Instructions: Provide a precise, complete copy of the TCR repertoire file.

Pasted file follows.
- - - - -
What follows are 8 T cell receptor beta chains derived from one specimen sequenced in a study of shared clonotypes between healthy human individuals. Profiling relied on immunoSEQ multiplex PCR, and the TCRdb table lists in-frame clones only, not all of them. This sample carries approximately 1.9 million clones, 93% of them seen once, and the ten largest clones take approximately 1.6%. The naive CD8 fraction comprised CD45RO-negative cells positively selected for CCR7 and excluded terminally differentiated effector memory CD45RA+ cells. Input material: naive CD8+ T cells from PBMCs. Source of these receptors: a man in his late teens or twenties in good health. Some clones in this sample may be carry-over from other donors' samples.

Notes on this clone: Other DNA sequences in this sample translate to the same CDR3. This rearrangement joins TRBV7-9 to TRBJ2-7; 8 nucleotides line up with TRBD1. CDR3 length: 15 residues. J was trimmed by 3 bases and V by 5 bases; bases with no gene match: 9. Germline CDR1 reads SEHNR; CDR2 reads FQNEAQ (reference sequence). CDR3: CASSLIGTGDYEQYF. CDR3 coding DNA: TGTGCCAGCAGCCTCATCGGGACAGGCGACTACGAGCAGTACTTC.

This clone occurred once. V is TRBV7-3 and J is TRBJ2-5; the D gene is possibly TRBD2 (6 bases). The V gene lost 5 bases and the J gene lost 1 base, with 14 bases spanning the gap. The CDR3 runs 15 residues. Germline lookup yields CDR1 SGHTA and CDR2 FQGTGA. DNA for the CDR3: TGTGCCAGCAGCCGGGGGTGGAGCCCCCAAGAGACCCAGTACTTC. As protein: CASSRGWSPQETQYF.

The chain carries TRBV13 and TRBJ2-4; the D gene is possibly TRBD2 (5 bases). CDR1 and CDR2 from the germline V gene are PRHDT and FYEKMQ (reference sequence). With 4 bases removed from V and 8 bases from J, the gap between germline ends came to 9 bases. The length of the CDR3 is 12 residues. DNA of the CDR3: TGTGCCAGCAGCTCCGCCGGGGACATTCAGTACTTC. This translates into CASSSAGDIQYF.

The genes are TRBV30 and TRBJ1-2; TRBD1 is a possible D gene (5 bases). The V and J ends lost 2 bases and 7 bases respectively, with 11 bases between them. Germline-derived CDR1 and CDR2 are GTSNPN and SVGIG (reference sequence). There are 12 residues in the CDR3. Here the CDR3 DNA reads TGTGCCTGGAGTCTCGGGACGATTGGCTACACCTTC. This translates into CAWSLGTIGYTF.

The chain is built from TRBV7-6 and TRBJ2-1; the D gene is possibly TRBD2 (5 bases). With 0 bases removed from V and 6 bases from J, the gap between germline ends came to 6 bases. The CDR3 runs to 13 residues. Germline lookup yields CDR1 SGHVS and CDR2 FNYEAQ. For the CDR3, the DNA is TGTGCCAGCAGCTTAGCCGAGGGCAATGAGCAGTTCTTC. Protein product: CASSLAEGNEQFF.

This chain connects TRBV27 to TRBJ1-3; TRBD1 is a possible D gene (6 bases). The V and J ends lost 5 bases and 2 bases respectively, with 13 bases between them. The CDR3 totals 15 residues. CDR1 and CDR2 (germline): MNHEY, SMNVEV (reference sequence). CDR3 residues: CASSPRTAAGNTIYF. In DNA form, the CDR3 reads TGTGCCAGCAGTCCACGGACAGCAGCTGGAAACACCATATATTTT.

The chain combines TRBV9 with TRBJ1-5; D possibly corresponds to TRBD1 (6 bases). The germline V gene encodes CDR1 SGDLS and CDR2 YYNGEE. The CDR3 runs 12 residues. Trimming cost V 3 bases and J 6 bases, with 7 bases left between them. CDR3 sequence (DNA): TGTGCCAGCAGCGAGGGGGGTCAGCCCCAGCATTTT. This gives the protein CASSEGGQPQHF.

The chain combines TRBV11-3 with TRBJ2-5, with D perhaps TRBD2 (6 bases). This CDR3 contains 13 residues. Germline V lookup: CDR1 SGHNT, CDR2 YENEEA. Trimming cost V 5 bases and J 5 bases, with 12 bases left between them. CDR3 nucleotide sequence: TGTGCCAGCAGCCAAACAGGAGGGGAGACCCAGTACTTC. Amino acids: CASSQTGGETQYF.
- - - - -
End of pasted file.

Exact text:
What follows are 8 T cell receptor beta chains derived from one specimen sequenced in a study of shared clonotypes between healthy human individuals. Profiling relied on immunoSEQ multiplex PCR, and the TCRdb table lists in-frame clones only, not all of them. This sample carries approximately 1.9 million clones, 93% of them seen once, and the ten largest clones take approximately 1.6%. The naive CD8 fraction comprised CD45RO-negative cells positively selected for CCR7 and excluded terminally differentiated effector memory CD45RA+ cells. Input material: naive CD8+ T cells from PBMCs. Source of these receptors: a man in his late teens or twenties in good health. Some clones in this sample may be carry-over from other donors' samples.

Notes on this clone: Other DNA sequences in this sample translate to the same CDR3. This rearrangement joins TRBV7-9 to TRBJ2-7; 8 nucleotides line up with TRBD1. CDR3 length: 15 residues. J was trimmed by 3 bases and V by 5 bases; bases with no gene match: 9. Germline CDR1 reads SEHNR; CDR2 reads FQNEAQ (reference sequence). CDR3: CASSLIGTGDYEQYF. CDR3 coding DNA: TGTGCCAGCAGCCTCATCGGGACAGGCGACTACGAGCAGTACTTC.

This clone occurred once. V is TRBV7-3 and J is TRBJ2-5; the D gene is possibly TRBD2 (6 bases). The V gene lost 5 bases and the J gene lost 1 base, with 14 bases spanning the gap. The CDR3 runs 15 residues. Germline lookup yields CDR1 SGHTA and CDR2 FQGTGA. DNA for the CDR3: TGTGCCAGCAGCCGGGGGTGGAGCCCCCAAGAGACCCAGTACTTC. As protein: CASSRGWSPQETQYF.

The chain carries TRBV13 and TRBJ2-4; the D gene is possibly TRBD2 (5 bases). CDR1 and CDR2 from the germline V gene are PRHDT and FYEKMQ (reference sequence). With 4 bases removed from V and 8 bases from J, the gap between germline ends came to 9 bases. The length of the CDR3 is 12 residues. DNA of the CDR3: TGTGCCAGCAGCTCCGCCGGGGACATTCAGTACTTC. This translates into CASSSAGDIQYF.

The genes are TRBV30 and TRBJ1-2; TRBD1 is a possible D gene (5 bases). The V and J ends lost 2 bases and 7 bases respectively, with 11 bases between them. Germline-derived CDR1 and CDR2 are GTSNPN and SVGIG (reference sequence). There are 12 residues in the CDR3. Here the CDR3 DNA reads TGTGCCTGGAGTCTCGGGACGATTGGCTACACCTTC. This translates into CAWSLGTIGYTF.

The chain is built from TRBV7-6 and TRBJ2-1; the D gene is possibly TRBD2 (5 bases). With 0 bases removed from V and 6 bases from J, the gap between germline ends came to 6 bases. The CDR3 runs to 13 residues. Germline lookup yields CDR1 SGHVS and CDR2 FNYEAQ. For the CDR3, the DNA is TGTGCCAGCAGCTTAGCCGAGGGCAATGAGCAGTTCTTC. Protein product: CASSLAEGNEQFF.

This chain connects TRBV27 to TRBJ1-3; TRBD1 is a possible D gene (6 bases). The V and J ends lost 5 bases and 2 bases respectively, with 13 bases between them. The CDR3 totals 15 residues. CDR1 and CDR2 (germline): MNHEY, SMNVEV (reference sequence). CDR3 residues: CASSPRTAAGNTIYF. In DNA form, the CDR3 reads TGTGCCAGCAGTCCACGGACAGCAGCTGGAAACACCATATATTTT.

The chain combines TRBV9 with TRBJ1-5; D possibly corresponds to TRBD1 (6 bases). The germline V gene encodes CDR1 SGDLS and CDR2 YYNGEE. The CDR3 runs 12 residues. Trimming cost V 3 bases and J 6 bases, with 7 bases left between them. CDR3 sequence (DNA): TGTGCCAGCAGCGAGGGGGGTCAGCCCCAGCATTTT. This gives the protein CASSEGGQPQHF.

The chain combines TRBV11-3 with TRBJ2-5, with D perhaps TRBD2 (6 bases). This CDR3 contains 13 residues. Germline V lookup: CDR1 SGHNT, CDR2 YENEEA. Trimming cost V 5 bases and J 5 bases, with 12 bases left between them. CDR3 nucleotide sequence: TGTGCCAGCAGCCAAACAGGAGGGGAGACCCAGTACTTC. Amino acids: CASSQTGGETQYF.